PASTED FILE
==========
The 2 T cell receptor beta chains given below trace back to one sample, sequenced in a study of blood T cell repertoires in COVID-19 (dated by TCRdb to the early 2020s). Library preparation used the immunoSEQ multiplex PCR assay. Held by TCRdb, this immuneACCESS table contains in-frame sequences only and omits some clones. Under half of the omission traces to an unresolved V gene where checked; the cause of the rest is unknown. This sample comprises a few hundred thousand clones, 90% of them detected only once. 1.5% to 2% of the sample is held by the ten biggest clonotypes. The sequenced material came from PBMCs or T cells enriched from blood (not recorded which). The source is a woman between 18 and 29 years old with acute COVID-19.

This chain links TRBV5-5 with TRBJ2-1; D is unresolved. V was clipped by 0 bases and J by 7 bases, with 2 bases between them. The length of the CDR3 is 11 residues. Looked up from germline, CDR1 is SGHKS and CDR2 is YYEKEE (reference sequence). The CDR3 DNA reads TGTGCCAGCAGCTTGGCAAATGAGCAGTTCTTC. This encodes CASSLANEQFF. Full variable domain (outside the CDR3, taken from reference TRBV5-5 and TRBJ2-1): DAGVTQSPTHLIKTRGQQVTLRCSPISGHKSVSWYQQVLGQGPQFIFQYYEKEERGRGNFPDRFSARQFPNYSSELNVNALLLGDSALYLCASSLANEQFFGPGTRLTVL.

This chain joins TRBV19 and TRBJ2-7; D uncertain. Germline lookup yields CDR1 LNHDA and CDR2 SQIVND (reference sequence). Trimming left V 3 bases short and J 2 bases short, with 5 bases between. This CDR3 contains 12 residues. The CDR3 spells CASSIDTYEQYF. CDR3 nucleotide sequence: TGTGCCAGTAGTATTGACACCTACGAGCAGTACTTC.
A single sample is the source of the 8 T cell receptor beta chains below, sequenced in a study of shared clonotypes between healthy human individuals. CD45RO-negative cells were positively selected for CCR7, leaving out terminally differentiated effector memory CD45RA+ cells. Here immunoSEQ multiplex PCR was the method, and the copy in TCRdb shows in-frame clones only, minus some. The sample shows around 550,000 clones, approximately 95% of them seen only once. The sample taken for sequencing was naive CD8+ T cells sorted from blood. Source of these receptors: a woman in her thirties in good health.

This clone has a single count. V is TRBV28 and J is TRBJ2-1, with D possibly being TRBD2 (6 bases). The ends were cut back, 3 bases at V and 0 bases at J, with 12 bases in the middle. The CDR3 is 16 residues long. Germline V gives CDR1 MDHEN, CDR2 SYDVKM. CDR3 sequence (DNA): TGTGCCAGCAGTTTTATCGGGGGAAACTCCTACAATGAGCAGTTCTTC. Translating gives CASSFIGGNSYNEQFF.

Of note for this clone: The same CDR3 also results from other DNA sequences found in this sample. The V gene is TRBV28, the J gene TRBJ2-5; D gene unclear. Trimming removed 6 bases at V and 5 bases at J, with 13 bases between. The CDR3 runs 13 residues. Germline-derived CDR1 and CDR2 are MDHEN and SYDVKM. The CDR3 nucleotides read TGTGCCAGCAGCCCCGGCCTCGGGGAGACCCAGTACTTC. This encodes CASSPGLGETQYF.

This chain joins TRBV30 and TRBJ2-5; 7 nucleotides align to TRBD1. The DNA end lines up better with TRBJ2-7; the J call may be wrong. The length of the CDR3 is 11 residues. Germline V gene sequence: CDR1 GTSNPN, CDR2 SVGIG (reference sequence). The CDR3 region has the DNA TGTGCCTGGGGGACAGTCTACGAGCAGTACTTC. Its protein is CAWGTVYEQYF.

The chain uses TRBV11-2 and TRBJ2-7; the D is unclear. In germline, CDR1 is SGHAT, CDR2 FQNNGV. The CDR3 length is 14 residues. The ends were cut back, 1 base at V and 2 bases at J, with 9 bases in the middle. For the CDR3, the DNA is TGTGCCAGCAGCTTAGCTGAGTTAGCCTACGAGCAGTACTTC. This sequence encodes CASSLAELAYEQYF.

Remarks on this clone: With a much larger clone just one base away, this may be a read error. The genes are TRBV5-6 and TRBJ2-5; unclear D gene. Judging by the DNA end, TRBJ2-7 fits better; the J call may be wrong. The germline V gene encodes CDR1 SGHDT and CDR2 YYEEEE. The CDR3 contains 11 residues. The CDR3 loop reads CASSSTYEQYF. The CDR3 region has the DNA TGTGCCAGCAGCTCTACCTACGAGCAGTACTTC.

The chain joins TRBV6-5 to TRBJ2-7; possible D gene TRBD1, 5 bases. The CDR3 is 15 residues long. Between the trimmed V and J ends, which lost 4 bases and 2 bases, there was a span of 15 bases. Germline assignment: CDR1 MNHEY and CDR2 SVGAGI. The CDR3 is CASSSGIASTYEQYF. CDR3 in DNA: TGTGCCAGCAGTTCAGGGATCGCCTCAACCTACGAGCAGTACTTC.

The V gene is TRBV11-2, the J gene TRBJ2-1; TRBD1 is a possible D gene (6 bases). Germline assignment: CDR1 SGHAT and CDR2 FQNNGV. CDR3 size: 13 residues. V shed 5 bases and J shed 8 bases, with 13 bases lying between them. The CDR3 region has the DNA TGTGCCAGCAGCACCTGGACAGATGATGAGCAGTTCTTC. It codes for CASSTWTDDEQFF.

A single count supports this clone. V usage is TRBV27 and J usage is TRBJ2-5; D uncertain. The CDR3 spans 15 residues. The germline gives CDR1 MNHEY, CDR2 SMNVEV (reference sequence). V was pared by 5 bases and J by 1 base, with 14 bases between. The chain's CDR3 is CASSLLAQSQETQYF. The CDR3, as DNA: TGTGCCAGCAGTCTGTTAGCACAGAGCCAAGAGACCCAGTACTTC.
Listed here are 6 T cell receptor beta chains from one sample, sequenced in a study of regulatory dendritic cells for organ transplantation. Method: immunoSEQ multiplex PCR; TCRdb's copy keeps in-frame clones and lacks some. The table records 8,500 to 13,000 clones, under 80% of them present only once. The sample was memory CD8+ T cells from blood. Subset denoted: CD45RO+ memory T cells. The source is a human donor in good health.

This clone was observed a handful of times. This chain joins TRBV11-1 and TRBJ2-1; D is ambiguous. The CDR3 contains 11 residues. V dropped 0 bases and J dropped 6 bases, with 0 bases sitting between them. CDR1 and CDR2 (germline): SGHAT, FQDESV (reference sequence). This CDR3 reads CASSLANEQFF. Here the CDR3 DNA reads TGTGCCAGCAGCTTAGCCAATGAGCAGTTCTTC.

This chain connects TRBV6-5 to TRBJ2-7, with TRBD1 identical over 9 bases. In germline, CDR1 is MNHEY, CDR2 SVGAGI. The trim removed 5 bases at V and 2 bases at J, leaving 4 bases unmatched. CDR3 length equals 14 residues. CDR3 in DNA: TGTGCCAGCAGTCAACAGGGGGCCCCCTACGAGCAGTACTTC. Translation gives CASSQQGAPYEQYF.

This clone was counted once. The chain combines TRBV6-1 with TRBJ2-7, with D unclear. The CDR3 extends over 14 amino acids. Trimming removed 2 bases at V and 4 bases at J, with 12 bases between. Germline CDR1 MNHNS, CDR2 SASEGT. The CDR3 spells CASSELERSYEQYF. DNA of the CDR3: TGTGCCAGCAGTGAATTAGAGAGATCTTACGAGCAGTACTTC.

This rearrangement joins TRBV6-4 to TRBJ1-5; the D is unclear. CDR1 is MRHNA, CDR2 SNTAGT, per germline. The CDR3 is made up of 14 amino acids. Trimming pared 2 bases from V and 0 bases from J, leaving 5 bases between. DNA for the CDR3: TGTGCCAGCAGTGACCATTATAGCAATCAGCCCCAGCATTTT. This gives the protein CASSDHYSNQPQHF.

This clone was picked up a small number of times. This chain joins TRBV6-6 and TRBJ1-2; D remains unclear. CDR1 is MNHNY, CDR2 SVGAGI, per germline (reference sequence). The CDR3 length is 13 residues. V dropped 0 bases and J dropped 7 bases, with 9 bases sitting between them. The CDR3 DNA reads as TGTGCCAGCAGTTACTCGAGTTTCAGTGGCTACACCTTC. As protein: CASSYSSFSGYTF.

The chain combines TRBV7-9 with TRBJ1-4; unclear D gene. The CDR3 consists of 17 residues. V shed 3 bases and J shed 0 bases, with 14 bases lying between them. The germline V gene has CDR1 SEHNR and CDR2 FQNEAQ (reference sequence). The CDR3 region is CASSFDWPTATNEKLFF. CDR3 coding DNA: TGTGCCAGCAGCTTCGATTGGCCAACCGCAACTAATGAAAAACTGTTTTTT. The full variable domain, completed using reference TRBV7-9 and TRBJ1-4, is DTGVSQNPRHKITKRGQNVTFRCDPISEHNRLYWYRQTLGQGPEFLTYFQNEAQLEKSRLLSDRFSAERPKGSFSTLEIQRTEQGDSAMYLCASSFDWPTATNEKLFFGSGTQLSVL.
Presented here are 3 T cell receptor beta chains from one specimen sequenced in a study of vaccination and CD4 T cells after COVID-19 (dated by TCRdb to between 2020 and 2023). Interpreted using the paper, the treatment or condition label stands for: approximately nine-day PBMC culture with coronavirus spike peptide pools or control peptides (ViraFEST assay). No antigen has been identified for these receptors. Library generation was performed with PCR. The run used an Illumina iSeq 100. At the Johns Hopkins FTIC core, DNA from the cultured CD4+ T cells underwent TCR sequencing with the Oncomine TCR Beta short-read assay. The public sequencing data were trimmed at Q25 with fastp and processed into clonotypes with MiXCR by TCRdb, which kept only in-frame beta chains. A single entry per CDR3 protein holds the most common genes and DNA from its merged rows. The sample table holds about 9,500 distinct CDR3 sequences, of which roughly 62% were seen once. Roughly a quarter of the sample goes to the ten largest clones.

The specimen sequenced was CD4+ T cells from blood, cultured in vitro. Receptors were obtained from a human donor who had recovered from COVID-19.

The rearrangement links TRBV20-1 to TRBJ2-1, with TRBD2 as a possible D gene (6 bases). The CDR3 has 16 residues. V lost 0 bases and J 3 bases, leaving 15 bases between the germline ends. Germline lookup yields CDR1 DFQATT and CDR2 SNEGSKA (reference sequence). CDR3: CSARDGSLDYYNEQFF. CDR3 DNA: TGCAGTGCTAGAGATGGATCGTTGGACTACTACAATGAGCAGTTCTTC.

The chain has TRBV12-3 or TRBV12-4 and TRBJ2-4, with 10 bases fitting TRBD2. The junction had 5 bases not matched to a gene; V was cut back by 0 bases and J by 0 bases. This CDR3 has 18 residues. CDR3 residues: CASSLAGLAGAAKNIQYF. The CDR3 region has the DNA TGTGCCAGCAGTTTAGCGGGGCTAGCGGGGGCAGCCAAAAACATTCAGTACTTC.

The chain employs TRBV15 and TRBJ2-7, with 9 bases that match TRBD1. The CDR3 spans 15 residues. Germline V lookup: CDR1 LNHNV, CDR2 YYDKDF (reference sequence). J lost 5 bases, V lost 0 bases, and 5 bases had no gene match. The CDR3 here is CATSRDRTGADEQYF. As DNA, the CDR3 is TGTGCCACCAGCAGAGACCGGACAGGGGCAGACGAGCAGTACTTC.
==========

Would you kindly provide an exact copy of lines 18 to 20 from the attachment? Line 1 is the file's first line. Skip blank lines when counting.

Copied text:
This clone was picked up a small number of times. This chain joins TRBV6-6 and TRBJ1-2; D remains unclear. CDR1 is MNHNY, CDR2 SVGAGI, per germline (reference sequence). The CDR3 length is 13 residues. V dropped 0 bases and J dropped 7 bases, with 9 bases sitting between them. The CDR3 DNA reads as TGTGCCAGCAGTTACTCGAGTTTCAGTGGCTACACCTTC. As protein: CASSYSSFSGYTF.

The chain combines TRBV7-9 with TRBJ1-4; unclear D gene. The CDR3 consists of 17 residues. V shed 3 bases and J shed 0 bases, with 14 bases lying between them. The germline V gene has CDR1 SEHNR and CDR2 FQNEAQ (reference sequence). The CDR3 region is CASSFDWPTATNEKLFF. CDR3 coding DNA: TGTGCCAGCAGCTTCGATTGGCCAACCGCAACTAATGAAAAACTGTTTTTT. The full variable domain, completed using reference TRBV7-9 and TRBJ1-4, is DTGVSQNPRHKITKRGQNVTFRCDPISEHNRLYWYRQTLGQGPEFLTYFQNEAQLEKSRLLSDRFSAERPKGSFSTLEIQRTEQGDSAMYLCASSFDWPTATNEKLFFGSGTQLSVL.
Presented here are 3 T cell receptor beta chains from one specimen sequenced in a study of vaccination and CD4 T cells after COVID-19 (dated by TCRdb to between 2020 and 2023). Interpreted using the paper, the treatment or condition label stands for: approximately nine-day PBMC culture with coronavirus spike peptide pools or control peptides (ViraFEST assay). No antigen has been identified for these receptors. Library generation was performed with PCR. The run used an Illumina iSeq 100. At the Johns Hopkins FTIC core, DNA from the cultured CD4+ T cells underwent TCR sequencing with the Oncomine TCR Beta short-read assay. The public sequencing data were trimmed at Q25 with fastp and processed into clonotypes with MiXCR by TCRdb, which kept only in-frame beta chains. A single entry per CDR3 protein holds the most common genes and DNA from its merged rows. The sample table holds about 9,500 distinct CDR3 sequences, of which roughly 62% were seen once. Roughly a quarter of the sample goes to the ten largest clones.